Without any modifications to the positioning, this will just look like
That’s the normal, default flow.
If you set
position: absolute on the third one, it will take it out of the normal document flow.
ie if those three lines are all the HTML that is on the page, then the third line will be moved to the top left of the browser window and over the top of the other ones. You are saying, with
position: absolute, “don’t let this element sit in its normal position, ignore the order the HTML is written in and put it exactly where I say it should be in the window”.
Relative positioning is normally used in combination with absolute positioning. Say the HTML looks like this instead:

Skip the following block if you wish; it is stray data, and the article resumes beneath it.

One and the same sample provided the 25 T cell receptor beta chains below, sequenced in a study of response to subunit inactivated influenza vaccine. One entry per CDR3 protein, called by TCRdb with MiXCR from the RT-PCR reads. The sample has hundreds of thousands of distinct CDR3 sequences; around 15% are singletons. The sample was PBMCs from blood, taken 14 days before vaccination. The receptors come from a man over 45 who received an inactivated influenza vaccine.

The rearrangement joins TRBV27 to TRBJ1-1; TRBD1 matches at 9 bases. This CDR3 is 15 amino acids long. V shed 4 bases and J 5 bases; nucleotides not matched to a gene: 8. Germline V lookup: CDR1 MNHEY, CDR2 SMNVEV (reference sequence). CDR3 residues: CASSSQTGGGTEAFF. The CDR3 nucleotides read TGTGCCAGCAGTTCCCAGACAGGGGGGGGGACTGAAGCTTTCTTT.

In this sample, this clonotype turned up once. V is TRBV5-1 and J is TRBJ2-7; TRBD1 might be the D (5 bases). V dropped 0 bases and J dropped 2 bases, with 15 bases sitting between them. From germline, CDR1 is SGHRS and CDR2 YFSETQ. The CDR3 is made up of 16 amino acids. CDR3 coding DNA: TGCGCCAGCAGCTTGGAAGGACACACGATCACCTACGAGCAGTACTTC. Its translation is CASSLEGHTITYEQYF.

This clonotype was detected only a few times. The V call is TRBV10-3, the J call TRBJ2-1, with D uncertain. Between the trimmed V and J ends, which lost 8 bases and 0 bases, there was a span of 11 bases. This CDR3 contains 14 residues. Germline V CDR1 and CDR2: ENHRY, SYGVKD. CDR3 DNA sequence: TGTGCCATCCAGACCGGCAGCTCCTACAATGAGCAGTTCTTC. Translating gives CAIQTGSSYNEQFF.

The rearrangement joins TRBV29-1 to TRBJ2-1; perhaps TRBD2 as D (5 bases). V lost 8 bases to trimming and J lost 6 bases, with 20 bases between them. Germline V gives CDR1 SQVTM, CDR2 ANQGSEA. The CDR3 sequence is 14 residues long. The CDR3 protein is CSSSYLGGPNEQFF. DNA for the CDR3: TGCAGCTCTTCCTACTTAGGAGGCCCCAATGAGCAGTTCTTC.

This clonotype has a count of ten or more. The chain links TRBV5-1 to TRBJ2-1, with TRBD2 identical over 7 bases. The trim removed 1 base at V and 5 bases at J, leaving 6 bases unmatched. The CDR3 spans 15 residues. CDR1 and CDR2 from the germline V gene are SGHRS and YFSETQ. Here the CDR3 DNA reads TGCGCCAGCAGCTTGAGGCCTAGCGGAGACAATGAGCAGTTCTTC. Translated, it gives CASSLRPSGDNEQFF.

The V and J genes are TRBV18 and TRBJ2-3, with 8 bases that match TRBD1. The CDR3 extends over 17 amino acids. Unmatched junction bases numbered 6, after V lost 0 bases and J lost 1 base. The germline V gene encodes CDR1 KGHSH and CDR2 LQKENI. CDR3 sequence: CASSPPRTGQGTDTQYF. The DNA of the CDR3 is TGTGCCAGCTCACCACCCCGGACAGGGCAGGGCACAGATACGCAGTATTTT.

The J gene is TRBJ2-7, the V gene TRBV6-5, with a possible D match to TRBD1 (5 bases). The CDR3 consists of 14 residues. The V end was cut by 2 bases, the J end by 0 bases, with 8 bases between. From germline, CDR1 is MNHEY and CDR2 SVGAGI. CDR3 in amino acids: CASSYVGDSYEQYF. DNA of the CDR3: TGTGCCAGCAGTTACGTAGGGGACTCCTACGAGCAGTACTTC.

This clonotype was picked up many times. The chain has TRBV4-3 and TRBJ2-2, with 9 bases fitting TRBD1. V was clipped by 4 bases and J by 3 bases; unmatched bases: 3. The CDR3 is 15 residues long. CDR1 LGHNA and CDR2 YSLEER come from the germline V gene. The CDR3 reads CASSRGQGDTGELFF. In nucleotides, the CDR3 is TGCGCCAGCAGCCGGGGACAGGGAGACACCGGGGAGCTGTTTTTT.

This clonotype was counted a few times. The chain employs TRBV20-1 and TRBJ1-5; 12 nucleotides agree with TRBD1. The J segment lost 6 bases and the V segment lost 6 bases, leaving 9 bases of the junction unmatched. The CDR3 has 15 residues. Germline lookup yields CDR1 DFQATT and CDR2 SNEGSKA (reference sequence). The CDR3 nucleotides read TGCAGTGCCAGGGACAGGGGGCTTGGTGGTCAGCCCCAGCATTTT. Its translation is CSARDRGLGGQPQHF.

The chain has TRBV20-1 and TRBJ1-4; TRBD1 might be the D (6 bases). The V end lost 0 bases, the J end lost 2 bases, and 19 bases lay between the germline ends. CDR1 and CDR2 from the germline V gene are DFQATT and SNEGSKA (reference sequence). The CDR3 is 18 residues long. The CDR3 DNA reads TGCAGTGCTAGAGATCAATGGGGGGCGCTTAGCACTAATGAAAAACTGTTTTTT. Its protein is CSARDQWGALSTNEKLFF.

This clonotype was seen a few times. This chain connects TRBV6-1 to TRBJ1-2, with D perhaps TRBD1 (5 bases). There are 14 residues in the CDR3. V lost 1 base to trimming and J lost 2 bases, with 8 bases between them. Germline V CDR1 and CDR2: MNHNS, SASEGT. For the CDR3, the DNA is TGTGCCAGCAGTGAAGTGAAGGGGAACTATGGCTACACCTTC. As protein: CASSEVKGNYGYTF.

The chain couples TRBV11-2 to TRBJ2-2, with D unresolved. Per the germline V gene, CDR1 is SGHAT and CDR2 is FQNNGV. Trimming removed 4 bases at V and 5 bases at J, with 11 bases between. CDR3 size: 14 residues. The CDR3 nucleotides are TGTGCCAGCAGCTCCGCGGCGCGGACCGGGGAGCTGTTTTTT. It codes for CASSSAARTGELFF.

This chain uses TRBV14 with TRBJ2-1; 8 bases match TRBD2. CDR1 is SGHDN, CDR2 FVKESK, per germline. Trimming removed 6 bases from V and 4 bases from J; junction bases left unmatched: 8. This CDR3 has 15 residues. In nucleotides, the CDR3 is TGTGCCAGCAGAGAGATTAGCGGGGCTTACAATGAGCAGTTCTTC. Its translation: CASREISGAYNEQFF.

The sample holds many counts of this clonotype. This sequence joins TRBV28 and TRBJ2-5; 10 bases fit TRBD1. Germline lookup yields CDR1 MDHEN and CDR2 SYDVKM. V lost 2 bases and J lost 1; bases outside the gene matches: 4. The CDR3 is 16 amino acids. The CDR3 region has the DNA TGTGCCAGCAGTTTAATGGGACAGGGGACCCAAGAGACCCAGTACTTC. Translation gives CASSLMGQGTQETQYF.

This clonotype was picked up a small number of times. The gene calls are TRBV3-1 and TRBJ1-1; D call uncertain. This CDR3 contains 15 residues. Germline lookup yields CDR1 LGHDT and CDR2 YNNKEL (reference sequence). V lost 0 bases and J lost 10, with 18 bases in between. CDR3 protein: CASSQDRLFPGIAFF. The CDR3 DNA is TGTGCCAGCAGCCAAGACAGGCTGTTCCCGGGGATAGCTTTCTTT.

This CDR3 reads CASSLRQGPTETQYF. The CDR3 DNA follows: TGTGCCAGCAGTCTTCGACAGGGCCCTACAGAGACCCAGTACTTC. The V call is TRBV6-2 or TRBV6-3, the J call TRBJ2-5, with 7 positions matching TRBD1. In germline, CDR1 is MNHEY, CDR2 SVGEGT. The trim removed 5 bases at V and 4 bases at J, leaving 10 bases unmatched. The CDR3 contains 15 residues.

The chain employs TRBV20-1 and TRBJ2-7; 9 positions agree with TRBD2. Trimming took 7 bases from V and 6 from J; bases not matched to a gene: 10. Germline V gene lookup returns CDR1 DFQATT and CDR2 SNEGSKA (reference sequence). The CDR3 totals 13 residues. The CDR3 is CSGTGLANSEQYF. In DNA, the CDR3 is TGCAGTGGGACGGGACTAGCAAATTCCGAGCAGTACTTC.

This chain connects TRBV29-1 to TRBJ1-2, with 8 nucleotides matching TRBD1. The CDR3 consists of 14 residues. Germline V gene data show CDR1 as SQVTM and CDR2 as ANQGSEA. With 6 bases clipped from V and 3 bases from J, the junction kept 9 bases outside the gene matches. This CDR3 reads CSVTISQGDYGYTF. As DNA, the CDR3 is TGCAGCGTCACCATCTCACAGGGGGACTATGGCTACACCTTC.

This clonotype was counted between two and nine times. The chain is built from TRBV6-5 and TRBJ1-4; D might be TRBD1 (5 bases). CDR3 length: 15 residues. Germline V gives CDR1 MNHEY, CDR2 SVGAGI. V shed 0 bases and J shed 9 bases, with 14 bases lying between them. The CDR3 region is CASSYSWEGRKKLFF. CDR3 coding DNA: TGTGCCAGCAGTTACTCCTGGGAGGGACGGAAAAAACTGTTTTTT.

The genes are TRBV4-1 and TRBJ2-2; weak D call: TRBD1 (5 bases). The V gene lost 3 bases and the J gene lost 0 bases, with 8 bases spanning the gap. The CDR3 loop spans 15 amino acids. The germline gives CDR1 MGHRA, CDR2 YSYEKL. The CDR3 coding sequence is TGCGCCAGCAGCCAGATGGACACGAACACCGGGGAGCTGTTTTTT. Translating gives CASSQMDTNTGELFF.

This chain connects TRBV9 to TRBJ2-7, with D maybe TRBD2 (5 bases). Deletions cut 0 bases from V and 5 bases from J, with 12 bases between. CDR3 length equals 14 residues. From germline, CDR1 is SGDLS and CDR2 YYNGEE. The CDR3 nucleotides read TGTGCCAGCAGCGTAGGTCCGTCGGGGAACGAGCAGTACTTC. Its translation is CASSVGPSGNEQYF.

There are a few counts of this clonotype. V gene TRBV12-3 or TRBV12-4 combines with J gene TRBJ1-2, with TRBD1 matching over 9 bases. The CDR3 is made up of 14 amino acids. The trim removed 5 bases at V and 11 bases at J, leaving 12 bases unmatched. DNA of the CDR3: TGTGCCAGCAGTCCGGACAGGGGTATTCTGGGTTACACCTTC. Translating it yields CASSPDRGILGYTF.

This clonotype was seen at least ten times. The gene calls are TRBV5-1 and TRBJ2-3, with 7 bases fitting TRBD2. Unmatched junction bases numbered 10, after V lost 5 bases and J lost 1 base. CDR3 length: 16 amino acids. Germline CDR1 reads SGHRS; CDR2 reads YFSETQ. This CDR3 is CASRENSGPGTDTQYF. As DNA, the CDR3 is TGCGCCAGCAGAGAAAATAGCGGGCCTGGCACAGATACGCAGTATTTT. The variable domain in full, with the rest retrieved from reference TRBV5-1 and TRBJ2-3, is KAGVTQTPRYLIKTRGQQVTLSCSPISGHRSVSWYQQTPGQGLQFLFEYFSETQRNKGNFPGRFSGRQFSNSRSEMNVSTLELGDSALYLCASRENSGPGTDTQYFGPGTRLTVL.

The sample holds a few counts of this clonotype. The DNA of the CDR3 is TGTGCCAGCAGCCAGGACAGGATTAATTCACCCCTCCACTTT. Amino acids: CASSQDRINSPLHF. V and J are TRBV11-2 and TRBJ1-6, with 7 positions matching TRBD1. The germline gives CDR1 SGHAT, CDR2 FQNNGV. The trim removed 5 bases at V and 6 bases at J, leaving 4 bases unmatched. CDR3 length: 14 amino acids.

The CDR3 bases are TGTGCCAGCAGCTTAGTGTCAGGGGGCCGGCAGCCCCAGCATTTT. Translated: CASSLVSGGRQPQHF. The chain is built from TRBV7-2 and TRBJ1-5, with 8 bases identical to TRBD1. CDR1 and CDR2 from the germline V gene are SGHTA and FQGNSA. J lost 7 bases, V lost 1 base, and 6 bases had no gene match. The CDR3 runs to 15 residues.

If you set
position: absolute on line 3, it will move to the top of the browser window, over the header. But if you set
position: relative on the
<main> tag as well, instead of moving to the top of the browser window, line 3 will just move to the top of
<main> - instead of being positioned absolutely in the browser window, it would now be positioned absolutely relative to main. And relatively positioned elements stay in the normal document flow, so the order of
main stays exactly the same